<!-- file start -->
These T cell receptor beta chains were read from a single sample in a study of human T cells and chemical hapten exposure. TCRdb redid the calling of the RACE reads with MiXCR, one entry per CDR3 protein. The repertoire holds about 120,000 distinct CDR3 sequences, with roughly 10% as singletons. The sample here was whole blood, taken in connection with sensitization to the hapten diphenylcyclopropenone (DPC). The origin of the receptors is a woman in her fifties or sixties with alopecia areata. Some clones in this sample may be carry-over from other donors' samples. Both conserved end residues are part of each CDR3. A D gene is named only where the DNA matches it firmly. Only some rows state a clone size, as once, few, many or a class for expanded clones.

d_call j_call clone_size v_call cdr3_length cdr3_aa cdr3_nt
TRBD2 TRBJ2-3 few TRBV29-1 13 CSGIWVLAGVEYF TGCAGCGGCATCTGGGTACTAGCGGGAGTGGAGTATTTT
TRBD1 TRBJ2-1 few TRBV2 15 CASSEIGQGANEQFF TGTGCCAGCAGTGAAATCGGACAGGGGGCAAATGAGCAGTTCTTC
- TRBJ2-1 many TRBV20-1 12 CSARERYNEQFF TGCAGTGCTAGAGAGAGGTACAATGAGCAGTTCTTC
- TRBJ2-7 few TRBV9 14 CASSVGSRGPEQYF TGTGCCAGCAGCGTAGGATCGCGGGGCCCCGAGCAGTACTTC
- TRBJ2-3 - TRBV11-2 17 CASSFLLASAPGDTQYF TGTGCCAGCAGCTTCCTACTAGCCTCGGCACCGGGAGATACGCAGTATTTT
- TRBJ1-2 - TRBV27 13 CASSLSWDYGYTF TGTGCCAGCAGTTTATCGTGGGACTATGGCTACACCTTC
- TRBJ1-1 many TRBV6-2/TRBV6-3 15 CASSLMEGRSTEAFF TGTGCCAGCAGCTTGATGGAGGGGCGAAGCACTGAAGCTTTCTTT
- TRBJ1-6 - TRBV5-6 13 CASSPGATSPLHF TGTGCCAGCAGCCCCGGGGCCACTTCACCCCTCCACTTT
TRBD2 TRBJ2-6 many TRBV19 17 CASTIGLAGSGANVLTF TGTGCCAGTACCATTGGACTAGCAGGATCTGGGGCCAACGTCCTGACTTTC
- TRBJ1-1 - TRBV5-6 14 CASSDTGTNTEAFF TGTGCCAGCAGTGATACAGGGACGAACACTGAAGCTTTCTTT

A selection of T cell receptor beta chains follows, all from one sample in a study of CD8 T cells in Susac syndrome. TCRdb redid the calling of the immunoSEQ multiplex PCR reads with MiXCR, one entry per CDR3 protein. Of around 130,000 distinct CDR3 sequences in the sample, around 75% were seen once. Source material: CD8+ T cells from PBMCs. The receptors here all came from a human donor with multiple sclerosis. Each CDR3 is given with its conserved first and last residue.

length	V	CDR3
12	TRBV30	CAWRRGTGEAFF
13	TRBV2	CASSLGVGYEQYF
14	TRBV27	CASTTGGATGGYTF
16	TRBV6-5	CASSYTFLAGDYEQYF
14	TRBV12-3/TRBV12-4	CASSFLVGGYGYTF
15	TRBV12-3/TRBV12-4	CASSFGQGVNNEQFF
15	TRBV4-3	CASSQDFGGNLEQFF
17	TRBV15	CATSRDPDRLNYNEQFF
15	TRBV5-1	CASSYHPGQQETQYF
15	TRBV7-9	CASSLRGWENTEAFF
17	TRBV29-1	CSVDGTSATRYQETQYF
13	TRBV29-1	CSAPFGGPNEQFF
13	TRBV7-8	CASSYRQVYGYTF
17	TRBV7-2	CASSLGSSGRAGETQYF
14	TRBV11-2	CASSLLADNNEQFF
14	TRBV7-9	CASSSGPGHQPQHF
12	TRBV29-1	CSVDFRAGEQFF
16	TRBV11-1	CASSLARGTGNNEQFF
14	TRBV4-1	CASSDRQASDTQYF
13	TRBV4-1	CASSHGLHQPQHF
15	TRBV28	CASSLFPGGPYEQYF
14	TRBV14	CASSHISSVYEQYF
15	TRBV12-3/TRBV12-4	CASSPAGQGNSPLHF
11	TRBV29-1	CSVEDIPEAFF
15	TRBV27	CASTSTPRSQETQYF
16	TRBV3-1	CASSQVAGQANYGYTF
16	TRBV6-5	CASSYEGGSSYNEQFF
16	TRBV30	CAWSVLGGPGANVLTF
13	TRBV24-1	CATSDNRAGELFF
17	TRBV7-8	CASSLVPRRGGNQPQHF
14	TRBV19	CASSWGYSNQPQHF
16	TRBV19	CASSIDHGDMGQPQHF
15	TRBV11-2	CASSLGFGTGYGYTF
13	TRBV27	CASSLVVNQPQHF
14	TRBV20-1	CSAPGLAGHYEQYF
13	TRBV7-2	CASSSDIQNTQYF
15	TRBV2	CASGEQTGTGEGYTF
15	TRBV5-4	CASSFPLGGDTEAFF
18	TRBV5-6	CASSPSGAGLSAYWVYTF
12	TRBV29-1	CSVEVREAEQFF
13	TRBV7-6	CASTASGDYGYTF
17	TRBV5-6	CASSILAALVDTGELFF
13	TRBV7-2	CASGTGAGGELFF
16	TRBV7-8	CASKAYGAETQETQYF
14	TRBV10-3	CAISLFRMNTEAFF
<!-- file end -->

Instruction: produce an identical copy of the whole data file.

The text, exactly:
These T cell receptor beta chains were read from a single sample in a study of human T cells and chemical hapten exposure. TCRdb redid the calling of the RACE reads with MiXCR, one entry per CDR3 protein. The repertoire holds about 120,000 distinct CDR3 sequences, with roughly 10% as singletons. The sample here was whole blood, taken in connection with sensitization to the hapten diphenylcyclopropenone (DPC). The origin of the receptors is a woman in her fifties or sixties with alopecia areata. Some clones in this sample may be carry-over from other donors' samples. Both conserved end residues are part of each CDR3. A D gene is named only where the DNA matches it firmly. Only some rows state a clone size, as once, few, many or a class for expanded clones.

d_call j_call clone_size v_call cdr3_length cdr3_aa cdr3_nt
TRBD2 TRBJ2-3 few TRBV29-1 13 CSGIWVLAGVEYF TGCAGCGGCATCTGGGTACTAGCGGGAGTGGAGTATTTT
TRBD1 TRBJ2-1 few TRBV2 15 CASSEIGQGANEQFF TGTGCCAGCAGTGAAATCGGACAGGGGGCAAATGAGCAGTTCTTC
- TRBJ2-1 many TRBV20-1 12 CSARERYNEQFF TGCAGTGCTAGAGAGAGGTACAATGAGCAGTTCTTC
- TRBJ2-7 few TRBV9 14 CASSVGSRGPEQYF TGTGCCAGCAGCGTAGGATCGCGGGGCCCCGAGCAGTACTTC
- TRBJ2-3 - TRBV11-2 17 CASSFLLASAPGDTQYF TGTGCCAGCAGCTTCCTACTAGCCTCGGCACCGGGAGATACGCAGTATTTT
- TRBJ1-2 - TRBV27 13 CASSLSWDYGYTF TGTGCCAGCAGTTTATCGTGGGACTATGGCTACACCTTC
- TRBJ1-1 many TRBV6-2/TRBV6-3 15 CASSLMEGRSTEAFF TGTGCCAGCAGCTTGATGGAGGGGCGAAGCACTGAAGCTTTCTTT
- TRBJ1-6 - TRBV5-6 13 CASSPGATSPLHF TGTGCCAGCAGCCCCGGGGCCACTTCACCCCTCCACTTT
TRBD2 TRBJ2-6 many TRBV19 17 CASTIGLAGSGANVLTF TGTGCCAGTACCATTGGACTAGCAGGATCTGGGGCCAACGTCCTGACTTTC
- TRBJ1-1 - TRBV5-6 14 CASSDTGTNTEAFF TGTGCCAGCAGTGATACAGGGACGAACACTGAAGCTTTCTTT

A selection of T cell receptor beta chains follows, all from one sample in a study of CD8 T cells in Susac syndrome. TCRdb redid the calling of the immunoSEQ multiplex PCR reads with MiXCR, one entry per CDR3 protein. Of around 130,000 distinct CDR3 sequences in the sample, around 75% were seen once. Source material: CD8+ T cells from PBMCs. The receptors here all came from a human donor with multiple sclerosis. Each CDR3 is given with its conserved first and last residue.

length	V	CDR3
12	TRBV30	CAWRRGTGEAFF
13	TRBV2	CASSLGVGYEQYF
14	TRBV27	CASTTGGATGGYTF
16	TRBV6-5	CASSYTFLAGDYEQYF
14	TRBV12-3/TRBV12-4	CASSFLVGGYGYTF
15	TRBV12-3/TRBV12-4	CASSFGQGVNNEQFF
15	TRBV4-3	CASSQDFGGNLEQFF
17	TRBV15	CATSRDPDRLNYNEQFF
15	TRBV5-1	CASSYHPGQQETQYF
15	TRBV7-9	CASSLRGWENTEAFF
17	TRBV29-1	CSVDGTSATRYQETQYF
13	TRBV29-1	CSAPFGGPNEQFF
13	TRBV7-8	CASSYRQVYGYTF
17	TRBV7-2	CASSLGSSGRAGETQYF
14	TRBV11-2	CASSLLADNNEQFF
14	TRBV7-9	CASSSGPGHQPQHF
12	TRBV29-1	CSVDFRAGEQFF
16	TRBV11-1	CASSLARGTGNNEQFF
14	TRBV4-1	CASSDRQASDTQYF
13	TRBV4-1	CASSHGLHQPQHF
15	TRBV28	CASSLFPGGPYEQYF
14	TRBV14	CASSHISSVYEQYF
15	TRBV12-3/TRBV12-4	CASSPAGQGNSPLHF
11	TRBV29-1	CSVEDIPEAFF
15	TRBV27	CASTSTPRSQETQYF
16	TRBV3-1	CASSQVAGQANYGYTF
16	TRBV6-5	CASSYEGGSSYNEQFF
16	TRBV30	CAWSVLGGPGANVLTF
13	TRBV24-1	CATSDNRAGELFF
17	TRBV7-8	CASSLVPRRGGNQPQHF
14	TRBV19	CASSWGYSNQPQHF
16	TRBV19	CASSIDHGDMGQPQHF
15	TRBV11-2	CASSLGFGTGYGYTF
13	TRBV27	CASSLVVNQPQHF
14	TRBV20-1	CSAPGLAGHYEQYF
13	TRBV7-2	CASSSDIQNTQYF
15	TRBV2	CASGEQTGTGEGYTF
15	TRBV5-4	CASSFPLGGDTEAFF
18	TRBV5-6	CASSPSGAGLSAYWVYTF
12	TRBV29-1	CSVEVREAEQFF
13	TRBV7-6	CASTASGDYGYTF
17	TRBV5-6	CASSILAALVDTGELFF
13	TRBV7-2	CASGTGAGGELFF
16	TRBV7-8	CASKAYGAETQETQYF
14	TRBV10-3	CAISLFRMNTEAFF